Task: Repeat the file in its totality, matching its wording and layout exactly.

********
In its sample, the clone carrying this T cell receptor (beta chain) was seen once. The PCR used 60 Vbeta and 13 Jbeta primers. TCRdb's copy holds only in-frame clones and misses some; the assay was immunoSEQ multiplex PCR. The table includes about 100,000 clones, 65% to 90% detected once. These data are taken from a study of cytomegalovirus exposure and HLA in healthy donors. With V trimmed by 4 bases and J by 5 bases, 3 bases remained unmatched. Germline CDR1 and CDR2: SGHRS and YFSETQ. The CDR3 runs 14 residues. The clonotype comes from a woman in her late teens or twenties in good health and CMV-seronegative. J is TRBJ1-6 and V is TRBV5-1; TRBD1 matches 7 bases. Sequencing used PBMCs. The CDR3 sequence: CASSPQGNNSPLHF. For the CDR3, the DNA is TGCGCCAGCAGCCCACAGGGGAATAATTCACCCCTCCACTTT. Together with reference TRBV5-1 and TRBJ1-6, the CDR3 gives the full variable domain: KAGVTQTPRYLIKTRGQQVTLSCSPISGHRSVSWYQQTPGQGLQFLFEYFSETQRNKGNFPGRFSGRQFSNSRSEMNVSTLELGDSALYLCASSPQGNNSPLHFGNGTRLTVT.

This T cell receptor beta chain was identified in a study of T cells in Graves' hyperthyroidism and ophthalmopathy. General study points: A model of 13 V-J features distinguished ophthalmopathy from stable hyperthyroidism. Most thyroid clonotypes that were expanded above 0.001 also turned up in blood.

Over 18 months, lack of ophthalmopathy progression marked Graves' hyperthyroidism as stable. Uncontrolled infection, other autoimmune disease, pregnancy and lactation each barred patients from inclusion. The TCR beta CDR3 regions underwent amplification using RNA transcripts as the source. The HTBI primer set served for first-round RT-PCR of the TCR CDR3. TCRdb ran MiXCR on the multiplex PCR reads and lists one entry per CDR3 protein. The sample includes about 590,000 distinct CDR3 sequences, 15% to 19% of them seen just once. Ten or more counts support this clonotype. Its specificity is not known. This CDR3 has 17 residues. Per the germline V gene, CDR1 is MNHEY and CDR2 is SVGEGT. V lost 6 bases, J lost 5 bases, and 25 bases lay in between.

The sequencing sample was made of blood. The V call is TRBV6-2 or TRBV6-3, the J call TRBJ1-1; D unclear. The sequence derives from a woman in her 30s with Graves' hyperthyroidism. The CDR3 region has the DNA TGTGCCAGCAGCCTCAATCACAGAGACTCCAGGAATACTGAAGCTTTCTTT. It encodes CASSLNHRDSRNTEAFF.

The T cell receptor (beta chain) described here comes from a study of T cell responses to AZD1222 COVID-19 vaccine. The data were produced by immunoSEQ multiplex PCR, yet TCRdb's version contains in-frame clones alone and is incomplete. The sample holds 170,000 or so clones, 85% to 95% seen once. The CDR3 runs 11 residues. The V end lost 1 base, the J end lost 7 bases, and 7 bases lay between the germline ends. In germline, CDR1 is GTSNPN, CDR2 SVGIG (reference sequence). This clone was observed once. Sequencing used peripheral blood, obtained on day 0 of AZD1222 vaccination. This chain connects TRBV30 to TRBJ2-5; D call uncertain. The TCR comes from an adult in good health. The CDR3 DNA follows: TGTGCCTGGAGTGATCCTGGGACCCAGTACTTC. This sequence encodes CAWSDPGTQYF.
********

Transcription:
In its sample, the clone carrying this T cell receptor (beta chain) was seen once. The PCR used 60 Vbeta and 13 Jbeta primers. TCRdb's copy holds only in-frame clones and misses some; the assay was immunoSEQ multiplex PCR. The table includes about 100,000 clones, 65% to 90% detected once. These data are taken from a study of cytomegalovirus exposure and HLA in healthy donors. With V trimmed by 4 bases and J by 5 bases, 3 bases remained unmatched. Germline CDR1 and CDR2: SGHRS and YFSETQ. The CDR3 runs 14 residues. The clonotype comes from a woman in her late teens or twenties in good health and CMV-seronegative. J is TRBJ1-6 and V is TRBV5-1; TRBD1 matches 7 bases. Sequencing used PBMCs. The CDR3 sequence: CASSPQGNNSPLHF. For the CDR3, the DNA is TGCGCCAGCAGCCCACAGGGGAATAATTCACCCCTCCACTTT. Together with reference TRBV5-1 and TRBJ1-6, the CDR3 gives the full variable domain: KAGVTQTPRYLIKTRGQQVTLSCSPISGHRSVSWYQQTPGQGLQFLFEYFSETQRNKGNFPGRFSGRQFSNSRSEMNVSTLELGDSALYLCASSPQGNNSPLHFGNGTRLTVT.

This T cell receptor beta chain was identified in a study of T cells in Graves' hyperthyroidism and ophthalmopathy. General study points: A model of 13 V-J features distinguished ophthalmopathy from stable hyperthyroidism. Most thyroid clonotypes that were expanded above 0.001 also turned up in blood.

Over 18 months, lack of ophthalmopathy progression marked Graves' hyperthyroidism as stable. Uncontrolled infection, other autoimmune disease, pregnancy and lactation each barred patients from inclusion. The TCR beta CDR3 regions underwent amplification using RNA transcripts as the source. The HTBI primer set served for first-round RT-PCR of the TCR CDR3. TCRdb ran MiXCR on the multiplex PCR reads and lists one entry per CDR3 protein. The sample includes about 590,000 distinct CDR3 sequences, 15% to 19% of them seen just once. Ten or more counts support this clonotype. Its specificity is not known. This CDR3 has 17 residues. Per the germline V gene, CDR1 is MNHEY and CDR2 is SVGEGT. V lost 6 bases, J lost 5 bases, and 25 bases lay in between.

The sequencing sample was made of blood. The V call is TRBV6-2 or TRBV6-3, the J call TRBJ1-1; D unclear. The sequence derives from a woman in her 30s with Graves' hyperthyroidism. The CDR3 region has the DNA TGTGCCAGCAGCCTCAATCACAGAGACTCCAGGAATACTGAAGCTTTCTTT. It encodes CASSLNHRDSRNTEAFF.

The T cell receptor (beta chain) described here comes from a study of T cell responses to AZD1222 COVID-19 vaccine. The data were produced by immunoSEQ multiplex PCR, yet TCRdb's version contains in-frame clones alone and is incomplete. The sample holds 170,000 or so clones, 85% to 95% seen once. The CDR3 runs 11 residues. The V end lost 1 base, the J end lost 7 bases, and 7 bases lay between the germline ends. In germline, CDR1 is GTSNPN, CDR2 SVGIG (reference sequence). This clone was observed once. Sequencing used peripheral blood, obtained on day 0 of AZD1222 vaccination. This chain connects TRBV30 to TRBJ2-5; D call uncertain. The TCR comes from an adult in good health. The CDR3 DNA follows: TGTGCCTGGAGTGATCCTGGGACCCAGTACTTC. This sequence encodes CAWSDPGTQYF.